7th Circuit reinstates Ill. prisoner’s retaliation claim

Thursday, August 6, 2009

A federal appeals court has reinstated the retaliation claim of an Illinois
inmate who alleged officials punished him for filing a grievance and publicizing
a display by several prison guards of a noose in the prison.

Lester Dobbey, an African-American inmate at Menard Correctional Center, and
two other inmates saw five Caucasian guards playing cards in the main control
room in January 2007. Suspended from the ceiling was a hangman’s noose — a
symbol associated with lynching and racial harassment. Dobbey said that one
guard swatted the noose back and forth and “crossed his arms looking crazy with
evil eyes.” Dobbey, whose inmate job was janitor, filed a grievance about the
noose and then mailed letters to various news outlets about the display.

An investigation confirmed a noose in the control room but Dobbey said he
never received a satisfactory response to his grievance. Some paperwork
regarding Dobbey’s grievance was reportedly lost.

A month later, a prison official filed a disciplinary charge against Dobbey
for allegedly failing to scrape a piece of wax off a floor in the prison. A
disciplinary committee upheld the charge and dismissed Dobbey from his custodial

Dobbey then filed a lawsuit in federal court over the noose incident, the
loss of his paperwork and the subsequent retaliation. Dobbey claimed the display
of the noose — with its message of racial harassment — constituted cruel and
unusual punishment under the Eighth Amendment. He contended that the loss of his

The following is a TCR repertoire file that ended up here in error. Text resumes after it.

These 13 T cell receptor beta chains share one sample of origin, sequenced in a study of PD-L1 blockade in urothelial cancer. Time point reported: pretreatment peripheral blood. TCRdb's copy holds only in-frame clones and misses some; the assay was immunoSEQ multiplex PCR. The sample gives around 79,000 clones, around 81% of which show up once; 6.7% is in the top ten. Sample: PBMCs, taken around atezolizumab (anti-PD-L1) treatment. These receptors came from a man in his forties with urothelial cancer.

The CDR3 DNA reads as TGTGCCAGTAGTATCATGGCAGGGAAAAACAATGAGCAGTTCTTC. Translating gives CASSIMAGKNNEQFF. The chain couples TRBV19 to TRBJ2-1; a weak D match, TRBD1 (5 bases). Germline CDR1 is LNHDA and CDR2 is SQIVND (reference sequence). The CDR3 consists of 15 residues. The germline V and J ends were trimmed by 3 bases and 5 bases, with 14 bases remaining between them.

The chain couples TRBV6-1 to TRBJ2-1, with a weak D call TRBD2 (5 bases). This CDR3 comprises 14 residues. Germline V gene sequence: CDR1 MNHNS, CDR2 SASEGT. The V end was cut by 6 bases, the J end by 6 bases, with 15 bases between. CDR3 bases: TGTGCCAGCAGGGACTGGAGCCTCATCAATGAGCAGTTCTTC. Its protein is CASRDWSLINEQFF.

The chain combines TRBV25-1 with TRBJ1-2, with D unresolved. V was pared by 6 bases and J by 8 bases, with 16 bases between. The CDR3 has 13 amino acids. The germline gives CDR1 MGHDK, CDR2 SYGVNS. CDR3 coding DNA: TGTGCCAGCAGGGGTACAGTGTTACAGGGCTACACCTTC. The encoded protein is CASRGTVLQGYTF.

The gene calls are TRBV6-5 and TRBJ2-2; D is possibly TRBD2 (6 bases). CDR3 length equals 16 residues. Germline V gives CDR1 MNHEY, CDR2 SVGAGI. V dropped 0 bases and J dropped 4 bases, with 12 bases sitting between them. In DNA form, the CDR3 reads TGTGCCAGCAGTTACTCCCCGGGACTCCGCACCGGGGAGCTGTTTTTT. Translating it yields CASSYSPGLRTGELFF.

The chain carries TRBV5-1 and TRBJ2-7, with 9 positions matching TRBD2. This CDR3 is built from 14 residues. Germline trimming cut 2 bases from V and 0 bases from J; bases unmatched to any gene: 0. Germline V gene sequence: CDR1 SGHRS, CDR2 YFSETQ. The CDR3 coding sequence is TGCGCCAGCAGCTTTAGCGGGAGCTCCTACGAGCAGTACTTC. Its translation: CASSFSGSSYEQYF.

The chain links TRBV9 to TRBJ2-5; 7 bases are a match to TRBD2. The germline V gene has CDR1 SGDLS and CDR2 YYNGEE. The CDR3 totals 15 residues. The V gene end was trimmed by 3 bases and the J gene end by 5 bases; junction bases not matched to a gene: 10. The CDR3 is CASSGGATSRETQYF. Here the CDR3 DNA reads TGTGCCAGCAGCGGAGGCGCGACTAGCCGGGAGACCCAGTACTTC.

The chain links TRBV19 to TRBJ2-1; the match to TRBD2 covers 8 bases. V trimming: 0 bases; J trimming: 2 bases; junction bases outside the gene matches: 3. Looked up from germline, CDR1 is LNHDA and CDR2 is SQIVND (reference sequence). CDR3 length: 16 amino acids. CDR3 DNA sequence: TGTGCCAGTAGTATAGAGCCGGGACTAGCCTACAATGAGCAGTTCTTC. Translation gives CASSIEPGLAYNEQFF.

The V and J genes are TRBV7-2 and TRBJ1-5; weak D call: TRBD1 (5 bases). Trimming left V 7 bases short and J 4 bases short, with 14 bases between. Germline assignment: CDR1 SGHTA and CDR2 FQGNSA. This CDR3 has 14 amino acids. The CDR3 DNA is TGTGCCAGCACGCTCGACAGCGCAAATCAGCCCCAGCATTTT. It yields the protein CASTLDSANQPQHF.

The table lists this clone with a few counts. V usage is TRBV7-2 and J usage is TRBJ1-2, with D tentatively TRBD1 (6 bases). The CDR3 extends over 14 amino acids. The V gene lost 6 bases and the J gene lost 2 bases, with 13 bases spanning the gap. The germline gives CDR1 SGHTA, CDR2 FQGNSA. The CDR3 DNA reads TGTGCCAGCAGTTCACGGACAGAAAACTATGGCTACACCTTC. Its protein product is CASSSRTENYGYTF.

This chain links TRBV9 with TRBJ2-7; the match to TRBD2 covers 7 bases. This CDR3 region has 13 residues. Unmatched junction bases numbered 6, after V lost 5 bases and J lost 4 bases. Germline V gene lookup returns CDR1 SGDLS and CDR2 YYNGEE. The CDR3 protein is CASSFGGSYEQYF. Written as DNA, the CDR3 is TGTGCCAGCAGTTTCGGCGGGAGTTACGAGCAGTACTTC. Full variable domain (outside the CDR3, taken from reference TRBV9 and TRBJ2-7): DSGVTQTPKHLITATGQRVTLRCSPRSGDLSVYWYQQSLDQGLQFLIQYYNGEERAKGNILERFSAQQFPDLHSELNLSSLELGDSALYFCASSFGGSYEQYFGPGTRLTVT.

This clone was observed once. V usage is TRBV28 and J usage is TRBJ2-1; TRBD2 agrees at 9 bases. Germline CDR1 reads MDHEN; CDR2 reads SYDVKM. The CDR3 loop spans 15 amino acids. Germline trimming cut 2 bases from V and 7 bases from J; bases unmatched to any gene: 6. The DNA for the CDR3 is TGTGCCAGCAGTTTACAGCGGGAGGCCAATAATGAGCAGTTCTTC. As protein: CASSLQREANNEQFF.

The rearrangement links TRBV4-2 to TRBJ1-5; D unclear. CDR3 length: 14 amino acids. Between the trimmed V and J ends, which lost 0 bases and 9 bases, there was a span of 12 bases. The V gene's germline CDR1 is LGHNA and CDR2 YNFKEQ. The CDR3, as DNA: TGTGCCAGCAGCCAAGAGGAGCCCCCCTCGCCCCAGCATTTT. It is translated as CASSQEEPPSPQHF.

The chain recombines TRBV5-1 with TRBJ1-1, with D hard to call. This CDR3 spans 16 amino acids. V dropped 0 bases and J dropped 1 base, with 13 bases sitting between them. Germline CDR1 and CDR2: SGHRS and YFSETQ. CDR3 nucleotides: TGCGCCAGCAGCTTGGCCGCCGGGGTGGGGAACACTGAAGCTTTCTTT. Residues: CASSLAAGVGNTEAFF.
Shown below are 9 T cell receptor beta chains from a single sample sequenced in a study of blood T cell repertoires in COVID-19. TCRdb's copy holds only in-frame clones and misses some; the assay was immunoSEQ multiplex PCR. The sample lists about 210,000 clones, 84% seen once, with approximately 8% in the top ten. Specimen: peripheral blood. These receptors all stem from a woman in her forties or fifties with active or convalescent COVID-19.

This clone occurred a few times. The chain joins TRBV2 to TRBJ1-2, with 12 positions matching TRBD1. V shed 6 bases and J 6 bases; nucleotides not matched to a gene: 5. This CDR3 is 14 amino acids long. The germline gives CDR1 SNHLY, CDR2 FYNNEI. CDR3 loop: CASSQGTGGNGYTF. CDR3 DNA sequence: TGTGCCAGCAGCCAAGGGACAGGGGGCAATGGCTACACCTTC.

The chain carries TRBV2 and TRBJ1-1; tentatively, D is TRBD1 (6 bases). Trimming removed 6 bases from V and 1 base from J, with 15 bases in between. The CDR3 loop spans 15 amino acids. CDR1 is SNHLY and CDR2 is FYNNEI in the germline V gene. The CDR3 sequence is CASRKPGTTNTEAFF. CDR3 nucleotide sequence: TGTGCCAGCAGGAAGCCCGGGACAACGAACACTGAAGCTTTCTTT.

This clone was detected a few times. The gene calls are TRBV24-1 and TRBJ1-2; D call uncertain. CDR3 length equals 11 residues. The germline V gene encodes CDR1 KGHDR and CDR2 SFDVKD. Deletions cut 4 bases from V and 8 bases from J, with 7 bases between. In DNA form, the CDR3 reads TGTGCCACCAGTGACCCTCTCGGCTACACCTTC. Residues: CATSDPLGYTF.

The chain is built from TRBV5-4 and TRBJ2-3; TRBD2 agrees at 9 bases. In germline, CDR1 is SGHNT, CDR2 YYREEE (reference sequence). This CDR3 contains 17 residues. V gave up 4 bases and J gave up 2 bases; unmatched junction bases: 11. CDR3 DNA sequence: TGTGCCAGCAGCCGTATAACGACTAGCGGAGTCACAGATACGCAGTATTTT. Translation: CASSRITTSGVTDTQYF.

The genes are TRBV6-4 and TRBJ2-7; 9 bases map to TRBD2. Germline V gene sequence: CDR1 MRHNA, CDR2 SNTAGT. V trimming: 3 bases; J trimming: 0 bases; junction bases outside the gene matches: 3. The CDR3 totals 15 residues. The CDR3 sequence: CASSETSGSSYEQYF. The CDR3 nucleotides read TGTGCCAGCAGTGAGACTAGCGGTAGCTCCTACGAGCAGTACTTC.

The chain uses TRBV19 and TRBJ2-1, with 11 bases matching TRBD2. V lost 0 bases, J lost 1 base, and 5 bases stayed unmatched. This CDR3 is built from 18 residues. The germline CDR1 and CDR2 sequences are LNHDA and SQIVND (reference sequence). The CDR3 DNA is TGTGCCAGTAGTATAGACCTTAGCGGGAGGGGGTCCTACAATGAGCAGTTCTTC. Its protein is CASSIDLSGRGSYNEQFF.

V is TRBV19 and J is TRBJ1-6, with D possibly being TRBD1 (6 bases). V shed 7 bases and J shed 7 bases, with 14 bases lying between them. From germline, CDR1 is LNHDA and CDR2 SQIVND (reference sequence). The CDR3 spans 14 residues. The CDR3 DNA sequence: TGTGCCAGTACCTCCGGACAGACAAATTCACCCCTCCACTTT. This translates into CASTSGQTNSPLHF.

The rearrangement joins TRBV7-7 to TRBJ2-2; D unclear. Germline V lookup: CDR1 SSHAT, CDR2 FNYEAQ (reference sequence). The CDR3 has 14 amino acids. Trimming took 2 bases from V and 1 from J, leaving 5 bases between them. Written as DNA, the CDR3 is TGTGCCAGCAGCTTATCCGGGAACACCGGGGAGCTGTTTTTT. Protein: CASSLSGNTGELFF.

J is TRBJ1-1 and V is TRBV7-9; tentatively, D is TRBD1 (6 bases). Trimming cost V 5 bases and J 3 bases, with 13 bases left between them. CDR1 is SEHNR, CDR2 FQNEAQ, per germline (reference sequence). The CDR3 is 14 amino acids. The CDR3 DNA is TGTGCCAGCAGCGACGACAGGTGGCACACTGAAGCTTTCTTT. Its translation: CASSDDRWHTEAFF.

paperwork and inadequate handling of his grievance violated his due-process
rights. Finally, he alleged prison officials retaliated against him in violation
of his free-petition and free-speech rights under the First Amendment after he
filed his grievance.

In June 2008, a federal district court in Illinois dismissed all of Dobbey’s
constitutional claims. With respect to his First Amendment claim, the district
court reasoned that an inmate’s First Amendment claims must relate to matters of
public concern or importance rather than amount to a “personal gripe.” The
district court classified the plaintiff’s claim as one such gripe.

On appeal, a three- judge panel of the 7th U.S. Circuit Court of Appeals
unanimously reinstated the First Amendment claim in last week’s opinion in Dobbey v. Illinois
Department of Corrections.

In his July 28 opinion for the panel, Judge Richard Posner noted that “it is
not clear that the right conferred by the First Amendment to ‘petition the
Government for the redress of grievances’ should be thought to embrace every
nonfrivolous complaint that a prisoner might make.” He added that the scope of
the right of petition was “unsettled” but said that issue did not need to be
decided to resolve Dobbey’s appeal.

“This is not the case to try to straighten out the law of petitioning for
redress of grievances,” Posner explained. “For even if the right does not
embrace purely personal grievances, still we do not agree with the district
judge that the plaintiff’s grievance was merely a ‘personal gripe,’ as if he had
been complaining that the prison commissary had shortchanged him for some item
that he had bought.”

Aside from the dispute over the petition issue, Posner elaborated that even
if Dobbey’s claim had involved a personal gripe, “retaliation for uttering it
would be … an infringement of freedom of speech.”

The case now returns to the federal district court for further fact-finding
and proceedings. Posner offered “no opinion on the ultimate merits” of Dobbey’s
First Amendment claim.

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